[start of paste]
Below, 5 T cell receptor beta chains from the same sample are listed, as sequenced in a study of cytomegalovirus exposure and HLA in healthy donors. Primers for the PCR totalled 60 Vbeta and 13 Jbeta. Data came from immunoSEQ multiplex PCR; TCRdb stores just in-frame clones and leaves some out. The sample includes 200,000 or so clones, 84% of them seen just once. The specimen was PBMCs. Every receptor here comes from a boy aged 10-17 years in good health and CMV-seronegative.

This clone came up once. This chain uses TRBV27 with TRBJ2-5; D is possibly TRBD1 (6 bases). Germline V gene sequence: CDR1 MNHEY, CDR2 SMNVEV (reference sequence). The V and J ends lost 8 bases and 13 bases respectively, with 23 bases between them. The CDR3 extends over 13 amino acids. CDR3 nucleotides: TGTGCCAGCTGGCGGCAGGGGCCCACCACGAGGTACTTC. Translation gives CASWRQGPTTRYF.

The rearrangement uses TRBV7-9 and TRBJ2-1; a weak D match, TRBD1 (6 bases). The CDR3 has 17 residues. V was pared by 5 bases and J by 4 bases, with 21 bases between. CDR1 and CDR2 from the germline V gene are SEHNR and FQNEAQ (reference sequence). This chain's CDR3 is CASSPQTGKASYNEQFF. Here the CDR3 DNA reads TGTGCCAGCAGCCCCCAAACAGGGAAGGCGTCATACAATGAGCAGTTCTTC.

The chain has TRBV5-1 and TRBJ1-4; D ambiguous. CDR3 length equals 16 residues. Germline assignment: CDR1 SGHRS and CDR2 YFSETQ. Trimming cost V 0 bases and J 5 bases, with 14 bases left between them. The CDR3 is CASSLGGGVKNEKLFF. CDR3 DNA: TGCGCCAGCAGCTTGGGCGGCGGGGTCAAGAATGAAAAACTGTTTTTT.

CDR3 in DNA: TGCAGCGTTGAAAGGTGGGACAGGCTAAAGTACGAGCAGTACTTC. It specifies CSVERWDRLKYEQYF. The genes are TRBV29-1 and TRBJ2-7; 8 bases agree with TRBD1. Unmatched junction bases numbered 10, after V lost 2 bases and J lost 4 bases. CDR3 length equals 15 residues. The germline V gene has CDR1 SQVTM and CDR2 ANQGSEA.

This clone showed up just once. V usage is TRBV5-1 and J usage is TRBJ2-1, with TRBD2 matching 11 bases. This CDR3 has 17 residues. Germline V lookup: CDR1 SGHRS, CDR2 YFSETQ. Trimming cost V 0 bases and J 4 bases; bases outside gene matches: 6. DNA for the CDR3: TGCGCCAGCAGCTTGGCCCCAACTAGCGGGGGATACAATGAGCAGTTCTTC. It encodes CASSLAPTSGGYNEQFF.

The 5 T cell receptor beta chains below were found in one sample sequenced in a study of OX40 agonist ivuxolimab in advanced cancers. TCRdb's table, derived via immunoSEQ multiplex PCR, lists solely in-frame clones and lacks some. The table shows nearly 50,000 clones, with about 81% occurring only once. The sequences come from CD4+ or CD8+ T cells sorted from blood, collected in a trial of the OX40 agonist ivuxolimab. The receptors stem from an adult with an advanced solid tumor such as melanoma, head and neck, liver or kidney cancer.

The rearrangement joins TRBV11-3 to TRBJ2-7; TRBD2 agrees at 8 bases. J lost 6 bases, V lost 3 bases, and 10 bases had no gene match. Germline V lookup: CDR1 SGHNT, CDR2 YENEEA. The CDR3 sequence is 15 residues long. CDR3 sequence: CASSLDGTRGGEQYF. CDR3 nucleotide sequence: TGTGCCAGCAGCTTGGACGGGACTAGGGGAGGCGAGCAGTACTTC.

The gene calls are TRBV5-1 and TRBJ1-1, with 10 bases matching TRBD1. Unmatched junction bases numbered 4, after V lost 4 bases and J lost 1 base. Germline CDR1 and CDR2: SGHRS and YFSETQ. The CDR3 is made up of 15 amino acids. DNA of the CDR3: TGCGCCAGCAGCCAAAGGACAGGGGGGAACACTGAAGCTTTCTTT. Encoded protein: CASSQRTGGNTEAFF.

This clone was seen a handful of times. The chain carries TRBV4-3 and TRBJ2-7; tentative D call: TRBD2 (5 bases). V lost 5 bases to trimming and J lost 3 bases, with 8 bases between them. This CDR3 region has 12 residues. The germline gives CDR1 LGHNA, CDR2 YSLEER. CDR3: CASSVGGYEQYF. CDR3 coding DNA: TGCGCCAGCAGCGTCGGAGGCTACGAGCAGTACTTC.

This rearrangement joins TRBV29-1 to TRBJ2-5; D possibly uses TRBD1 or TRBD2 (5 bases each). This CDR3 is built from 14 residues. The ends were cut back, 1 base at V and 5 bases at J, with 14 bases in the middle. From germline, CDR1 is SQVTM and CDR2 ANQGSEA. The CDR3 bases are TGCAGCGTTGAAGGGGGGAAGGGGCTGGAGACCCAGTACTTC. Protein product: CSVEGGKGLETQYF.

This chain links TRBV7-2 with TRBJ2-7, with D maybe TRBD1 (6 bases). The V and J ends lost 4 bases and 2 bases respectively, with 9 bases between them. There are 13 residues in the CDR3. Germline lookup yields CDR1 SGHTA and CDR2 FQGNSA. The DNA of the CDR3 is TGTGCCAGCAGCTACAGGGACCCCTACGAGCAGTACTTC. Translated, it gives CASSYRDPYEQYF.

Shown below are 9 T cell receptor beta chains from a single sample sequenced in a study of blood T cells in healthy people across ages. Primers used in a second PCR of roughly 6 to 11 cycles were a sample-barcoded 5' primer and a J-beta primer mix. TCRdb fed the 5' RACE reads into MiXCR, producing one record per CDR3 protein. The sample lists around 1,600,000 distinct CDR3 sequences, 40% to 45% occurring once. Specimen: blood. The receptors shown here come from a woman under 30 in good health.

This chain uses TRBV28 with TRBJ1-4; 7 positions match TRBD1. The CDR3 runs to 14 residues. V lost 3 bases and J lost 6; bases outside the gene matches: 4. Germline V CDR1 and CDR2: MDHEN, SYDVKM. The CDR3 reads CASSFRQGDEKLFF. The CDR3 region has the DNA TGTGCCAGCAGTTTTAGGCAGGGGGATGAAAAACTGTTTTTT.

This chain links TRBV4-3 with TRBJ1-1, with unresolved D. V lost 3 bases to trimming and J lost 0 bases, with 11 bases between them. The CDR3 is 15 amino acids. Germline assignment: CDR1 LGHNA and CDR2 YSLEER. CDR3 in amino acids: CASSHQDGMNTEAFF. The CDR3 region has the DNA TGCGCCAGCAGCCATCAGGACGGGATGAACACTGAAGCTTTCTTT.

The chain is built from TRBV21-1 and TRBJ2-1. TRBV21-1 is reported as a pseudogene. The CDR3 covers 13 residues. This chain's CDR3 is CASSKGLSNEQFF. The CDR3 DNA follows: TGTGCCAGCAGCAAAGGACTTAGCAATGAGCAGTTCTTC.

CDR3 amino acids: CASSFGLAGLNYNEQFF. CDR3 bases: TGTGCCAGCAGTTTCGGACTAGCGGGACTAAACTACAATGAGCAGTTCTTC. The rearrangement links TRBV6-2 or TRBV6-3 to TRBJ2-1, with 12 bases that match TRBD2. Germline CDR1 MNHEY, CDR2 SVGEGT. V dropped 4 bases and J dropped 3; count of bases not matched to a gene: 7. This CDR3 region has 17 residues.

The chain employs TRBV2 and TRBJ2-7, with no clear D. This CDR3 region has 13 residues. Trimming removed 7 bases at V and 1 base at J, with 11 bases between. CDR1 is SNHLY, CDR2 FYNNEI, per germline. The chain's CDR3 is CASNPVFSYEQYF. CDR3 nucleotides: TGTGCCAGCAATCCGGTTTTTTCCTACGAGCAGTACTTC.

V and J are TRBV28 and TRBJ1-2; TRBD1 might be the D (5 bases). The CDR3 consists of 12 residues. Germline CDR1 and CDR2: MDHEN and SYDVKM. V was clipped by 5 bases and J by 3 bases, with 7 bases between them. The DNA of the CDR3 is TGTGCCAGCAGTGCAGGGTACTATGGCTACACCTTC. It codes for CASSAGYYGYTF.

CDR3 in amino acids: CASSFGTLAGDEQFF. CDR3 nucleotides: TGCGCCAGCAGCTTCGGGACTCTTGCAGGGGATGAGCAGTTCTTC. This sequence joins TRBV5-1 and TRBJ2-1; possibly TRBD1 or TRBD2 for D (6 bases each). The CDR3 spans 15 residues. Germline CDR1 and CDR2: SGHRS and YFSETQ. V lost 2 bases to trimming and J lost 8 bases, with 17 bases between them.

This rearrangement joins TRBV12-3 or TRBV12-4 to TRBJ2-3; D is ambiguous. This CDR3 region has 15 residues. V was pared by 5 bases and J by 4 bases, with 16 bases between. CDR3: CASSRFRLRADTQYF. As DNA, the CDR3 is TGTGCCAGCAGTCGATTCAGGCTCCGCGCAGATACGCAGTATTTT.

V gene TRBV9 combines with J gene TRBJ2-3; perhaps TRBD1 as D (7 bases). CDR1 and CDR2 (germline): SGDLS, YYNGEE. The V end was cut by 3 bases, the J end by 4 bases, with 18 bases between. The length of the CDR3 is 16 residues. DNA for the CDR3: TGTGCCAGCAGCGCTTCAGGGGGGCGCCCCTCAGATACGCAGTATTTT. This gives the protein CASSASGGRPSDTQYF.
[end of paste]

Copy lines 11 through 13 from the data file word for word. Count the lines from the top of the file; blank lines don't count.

This rearrangement joins TRBV29-1 to TRBJ2-5; D possibly uses TRBD1 or TRBD2 (5 bases each). This CDR3 is built from 14 residues. The ends were cut back, 1 base at V and 5 bases at J, with 14 bases in the middle. From germline, CDR1 is SQVTM and CDR2 ANQGSEA. The CDR3 bases are TGCAGCGTTGAAGGGGGGAAGGGGCTGGAGACCCAGTACTTC. Protein product: CSVEGGKGLETQYF.

This chain links TRBV7-2 with TRBJ2-7, with D maybe TRBD1 (6 bases). The V and J ends lost 4 bases and 2 bases respectively, with 9 bases between them. There are 13 residues in the CDR3. Germline lookup yields CDR1 SGHTA and CDR2 FQGNSA. The DNA of the CDR3 is TGTGCCAGCAGCTACAGGGACCCCTACGAGCAGTACTTC. Translated, it gives CASSYRDPYEQYF.

Shown below are 9 T cell receptor beta chains from a single sample sequenced in a study of blood T cells in healthy people across ages. Primers used in a second PCR of roughly 6 to 11 cycles were a sample-barcoded 5' primer and a J-beta primer mix. TCRdb fed the 5' RACE reads into MiXCR, producing one record per CDR3 protein. The sample lists around 1,600,000 distinct CDR3 sequences, 40% to 45% occurring once. Specimen: blood. The receptors shown here come from a woman under 30 in good health.